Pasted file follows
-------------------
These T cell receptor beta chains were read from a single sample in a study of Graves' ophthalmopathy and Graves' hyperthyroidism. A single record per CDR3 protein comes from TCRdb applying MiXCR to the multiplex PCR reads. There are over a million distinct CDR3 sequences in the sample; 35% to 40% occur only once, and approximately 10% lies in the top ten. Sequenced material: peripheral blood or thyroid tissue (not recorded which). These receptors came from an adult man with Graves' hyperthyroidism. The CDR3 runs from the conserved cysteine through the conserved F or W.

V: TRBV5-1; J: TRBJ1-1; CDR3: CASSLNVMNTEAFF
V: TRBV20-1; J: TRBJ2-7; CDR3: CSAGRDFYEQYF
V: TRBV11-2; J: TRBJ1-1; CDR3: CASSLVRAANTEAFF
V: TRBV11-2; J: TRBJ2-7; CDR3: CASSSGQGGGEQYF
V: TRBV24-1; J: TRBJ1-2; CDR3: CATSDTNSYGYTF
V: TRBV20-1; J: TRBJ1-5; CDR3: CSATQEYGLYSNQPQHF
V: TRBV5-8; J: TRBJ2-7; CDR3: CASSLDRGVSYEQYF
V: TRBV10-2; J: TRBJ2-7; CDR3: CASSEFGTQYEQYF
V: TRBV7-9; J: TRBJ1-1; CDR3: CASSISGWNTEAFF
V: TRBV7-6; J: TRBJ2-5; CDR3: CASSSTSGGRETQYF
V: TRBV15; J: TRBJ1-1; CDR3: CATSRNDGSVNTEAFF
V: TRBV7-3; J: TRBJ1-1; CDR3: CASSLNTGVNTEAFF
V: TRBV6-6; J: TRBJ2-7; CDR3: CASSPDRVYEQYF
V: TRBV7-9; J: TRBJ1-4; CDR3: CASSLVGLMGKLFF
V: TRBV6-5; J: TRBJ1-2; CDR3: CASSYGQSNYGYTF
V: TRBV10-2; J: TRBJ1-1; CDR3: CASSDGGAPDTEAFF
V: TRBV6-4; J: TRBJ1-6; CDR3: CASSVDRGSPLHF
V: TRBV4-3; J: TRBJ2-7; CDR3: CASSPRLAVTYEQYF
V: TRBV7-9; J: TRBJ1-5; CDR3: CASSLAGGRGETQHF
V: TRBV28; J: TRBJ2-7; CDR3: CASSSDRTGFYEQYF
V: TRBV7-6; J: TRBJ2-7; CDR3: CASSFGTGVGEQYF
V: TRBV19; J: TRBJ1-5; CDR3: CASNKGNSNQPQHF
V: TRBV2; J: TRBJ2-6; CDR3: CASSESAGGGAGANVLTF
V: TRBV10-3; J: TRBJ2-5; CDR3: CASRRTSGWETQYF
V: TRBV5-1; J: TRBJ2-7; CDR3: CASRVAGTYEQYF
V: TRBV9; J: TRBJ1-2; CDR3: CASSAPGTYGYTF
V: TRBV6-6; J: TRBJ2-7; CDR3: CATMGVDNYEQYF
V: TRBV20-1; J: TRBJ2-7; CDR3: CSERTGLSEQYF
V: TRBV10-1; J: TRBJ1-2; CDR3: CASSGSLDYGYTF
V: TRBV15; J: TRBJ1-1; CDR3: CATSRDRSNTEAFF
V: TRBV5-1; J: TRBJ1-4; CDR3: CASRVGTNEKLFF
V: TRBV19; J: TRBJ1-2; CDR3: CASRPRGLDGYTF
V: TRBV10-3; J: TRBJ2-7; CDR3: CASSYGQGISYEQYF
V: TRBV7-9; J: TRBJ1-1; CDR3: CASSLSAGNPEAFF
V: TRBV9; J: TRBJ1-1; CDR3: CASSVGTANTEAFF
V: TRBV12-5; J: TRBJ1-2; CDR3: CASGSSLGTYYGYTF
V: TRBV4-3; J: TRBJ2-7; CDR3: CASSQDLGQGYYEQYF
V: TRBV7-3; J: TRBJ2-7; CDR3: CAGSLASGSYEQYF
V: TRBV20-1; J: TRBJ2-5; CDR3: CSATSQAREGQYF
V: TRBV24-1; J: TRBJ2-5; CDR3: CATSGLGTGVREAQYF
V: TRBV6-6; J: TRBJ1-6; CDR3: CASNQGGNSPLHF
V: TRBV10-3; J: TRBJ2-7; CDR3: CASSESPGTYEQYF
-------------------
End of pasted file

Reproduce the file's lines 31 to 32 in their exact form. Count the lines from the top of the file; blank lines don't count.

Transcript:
V: TRBV15; J: TRBJ1-1; CDR3: CATSRDRSNTEAFF
V: TRBV5-1; J: TRBJ1-4; CDR3: CASRVGTNEKLFF